Press release

Overhaul of criminal justice system delivers significant improvement for rape victims

Government delivers on pledge to return number of cases reaching court to 2016 levels.

This was published under the 2022 to 2024 Sunak Conservative government
  • All 43 police forces in England and Wales to implement new approach to investigating rape
  • Remote sentencing hearings to be offered to improve victims’ experience in court

Rape victims are being better supported across the criminal justice system 2 years on from the landmark End to End Rape Review, thanks to progress in delivering the government’s action plan to transform the response to rape and put more perpetrators behind bars.

The progress report published today (Monday 10 July) shows the government has already met 2 of the 3 key ambitions in the Rape Review ahead of schedule – restoring the number of police referrals and cases reaching court to 2016 levels – and is on track to exceed all 3 ambitions before the end of this parliament.

It comes as all 43 police forces across England and Wales, and all rape prosecutors across the country, begin implementing a new approach to dealing with rape and other serious sexual offences, ensuring forces conduct thorough investigations which put the focus on the suspect and centre the rights and needs of victims. Known as Operation Soteria and piloted in 19 police forces and 9 Crown Prosecution Areas already, the programme brings together police forces with academics, using evidence and new insight to enable forces and prosecutors to transform their response to rape and serious sexual offences.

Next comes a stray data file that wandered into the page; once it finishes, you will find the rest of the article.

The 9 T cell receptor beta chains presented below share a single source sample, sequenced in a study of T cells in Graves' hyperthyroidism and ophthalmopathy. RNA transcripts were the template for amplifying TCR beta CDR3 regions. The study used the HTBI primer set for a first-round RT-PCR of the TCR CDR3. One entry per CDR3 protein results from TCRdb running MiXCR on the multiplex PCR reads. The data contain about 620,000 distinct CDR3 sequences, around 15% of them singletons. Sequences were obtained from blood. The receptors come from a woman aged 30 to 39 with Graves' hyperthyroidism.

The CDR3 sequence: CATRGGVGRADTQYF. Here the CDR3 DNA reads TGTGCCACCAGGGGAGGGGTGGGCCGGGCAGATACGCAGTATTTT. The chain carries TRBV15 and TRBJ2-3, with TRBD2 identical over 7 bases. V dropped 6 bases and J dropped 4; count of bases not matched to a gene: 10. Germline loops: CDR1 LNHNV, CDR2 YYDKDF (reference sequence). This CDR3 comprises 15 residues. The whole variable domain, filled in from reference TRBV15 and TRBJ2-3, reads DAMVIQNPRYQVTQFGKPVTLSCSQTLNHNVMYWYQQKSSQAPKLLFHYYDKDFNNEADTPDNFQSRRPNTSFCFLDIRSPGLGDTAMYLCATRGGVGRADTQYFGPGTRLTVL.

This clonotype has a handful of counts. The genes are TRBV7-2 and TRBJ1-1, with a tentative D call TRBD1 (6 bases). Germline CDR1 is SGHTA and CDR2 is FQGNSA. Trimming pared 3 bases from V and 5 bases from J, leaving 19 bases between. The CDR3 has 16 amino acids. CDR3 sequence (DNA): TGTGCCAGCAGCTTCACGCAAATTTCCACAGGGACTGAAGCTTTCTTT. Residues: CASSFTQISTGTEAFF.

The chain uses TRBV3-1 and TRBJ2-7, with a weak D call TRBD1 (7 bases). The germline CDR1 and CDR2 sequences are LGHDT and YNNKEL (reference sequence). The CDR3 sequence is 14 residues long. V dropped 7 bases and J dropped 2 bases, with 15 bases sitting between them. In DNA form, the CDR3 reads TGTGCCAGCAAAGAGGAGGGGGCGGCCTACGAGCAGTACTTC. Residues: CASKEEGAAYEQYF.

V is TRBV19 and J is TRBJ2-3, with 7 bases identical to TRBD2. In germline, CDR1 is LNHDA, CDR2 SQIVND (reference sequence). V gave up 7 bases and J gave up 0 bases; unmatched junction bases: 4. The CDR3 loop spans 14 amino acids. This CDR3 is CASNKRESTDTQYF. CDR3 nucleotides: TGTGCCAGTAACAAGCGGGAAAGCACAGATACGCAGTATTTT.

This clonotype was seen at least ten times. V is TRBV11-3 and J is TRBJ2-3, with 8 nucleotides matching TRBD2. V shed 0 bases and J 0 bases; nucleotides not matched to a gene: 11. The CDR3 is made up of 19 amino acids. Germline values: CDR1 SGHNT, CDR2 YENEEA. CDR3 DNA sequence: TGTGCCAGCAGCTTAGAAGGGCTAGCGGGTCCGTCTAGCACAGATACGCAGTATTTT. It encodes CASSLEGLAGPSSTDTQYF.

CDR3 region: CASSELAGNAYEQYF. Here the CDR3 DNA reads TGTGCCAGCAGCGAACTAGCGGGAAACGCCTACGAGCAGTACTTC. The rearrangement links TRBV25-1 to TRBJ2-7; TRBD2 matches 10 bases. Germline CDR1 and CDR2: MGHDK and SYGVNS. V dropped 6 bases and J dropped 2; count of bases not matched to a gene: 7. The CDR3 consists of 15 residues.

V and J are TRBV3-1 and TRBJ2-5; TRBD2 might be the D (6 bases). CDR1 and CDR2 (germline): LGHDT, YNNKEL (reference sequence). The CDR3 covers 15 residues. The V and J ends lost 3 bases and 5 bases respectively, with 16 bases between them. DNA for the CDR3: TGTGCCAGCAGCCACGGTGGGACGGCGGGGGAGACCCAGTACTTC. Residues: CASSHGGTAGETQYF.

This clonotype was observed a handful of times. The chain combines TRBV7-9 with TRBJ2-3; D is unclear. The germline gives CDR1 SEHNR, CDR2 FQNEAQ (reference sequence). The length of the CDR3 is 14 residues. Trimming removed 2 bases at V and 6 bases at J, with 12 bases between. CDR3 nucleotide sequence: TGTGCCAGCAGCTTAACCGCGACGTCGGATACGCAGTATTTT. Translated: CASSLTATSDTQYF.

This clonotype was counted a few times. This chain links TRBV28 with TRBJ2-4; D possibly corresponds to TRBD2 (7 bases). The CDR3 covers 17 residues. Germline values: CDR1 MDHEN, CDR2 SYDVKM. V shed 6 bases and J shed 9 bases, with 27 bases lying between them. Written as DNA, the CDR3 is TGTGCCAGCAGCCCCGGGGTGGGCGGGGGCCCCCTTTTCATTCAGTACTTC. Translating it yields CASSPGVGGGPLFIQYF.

There are early signs of improvements in the police forces and CPS Areas already participating in the Operation Soteria programme. All five pathfinder forces have seen an increase in the number of cases being referred to the CPS – more than doubling in West Midlands Police and Durham. The number of cases being prosecuted by the CPS from Avon and Somerset have more than tripled, and all pathfinder forces have seen a reduction in the average days taken for a charge outcome to be assigned – with South Wales seeing a reduction of almost 300 days in the latest quarter.

And to further improve the response to rape, 2,000 extra police investigators will be specially trained in rape and sexual offences by April 2024. It will also be compulsory for new recruits to undertake rape and sexual offences training, which will also be rolled out to all existing first responders.

Lord Chancellor and Secretary of State for Justice, Alex Chalk KC, said:

Rape and sexual violence are horrific crimes that can impact victims for the rest of their lives. That’s why we launched an action plan in the 2021 Rape Review to drive up prosecutions.

We’ve made significant progress, hitting two of our Rape Review ambitions ahead of schedule, and there are more rape cases before the courts today than in 2010.

Now we are going further, extending our action plan with more support for victims, encouraging survivors to come forward and see justice done.

Home Secretary, Suella Braverman MP, said:

As a society, too often we have failed the victims of sexual violence.

I have been clear that we must transform the way these investigations are handled, to make sure that all victims have the best support possible throughout the entire process. This is a vital step in delivering on that promise.

It will help ensure investigations focus on the suspect, and never on seeking to undermine the account of the victim, as well as placing the utmost importance on their rights and needs.

The Rape Review progress report shows improvements have been made in response to rape across every stage of the criminal justice system and, crucially, data suggests more and more victims are reporting these abhorrent crimes to the police – demonstrating an increase in victim confidence.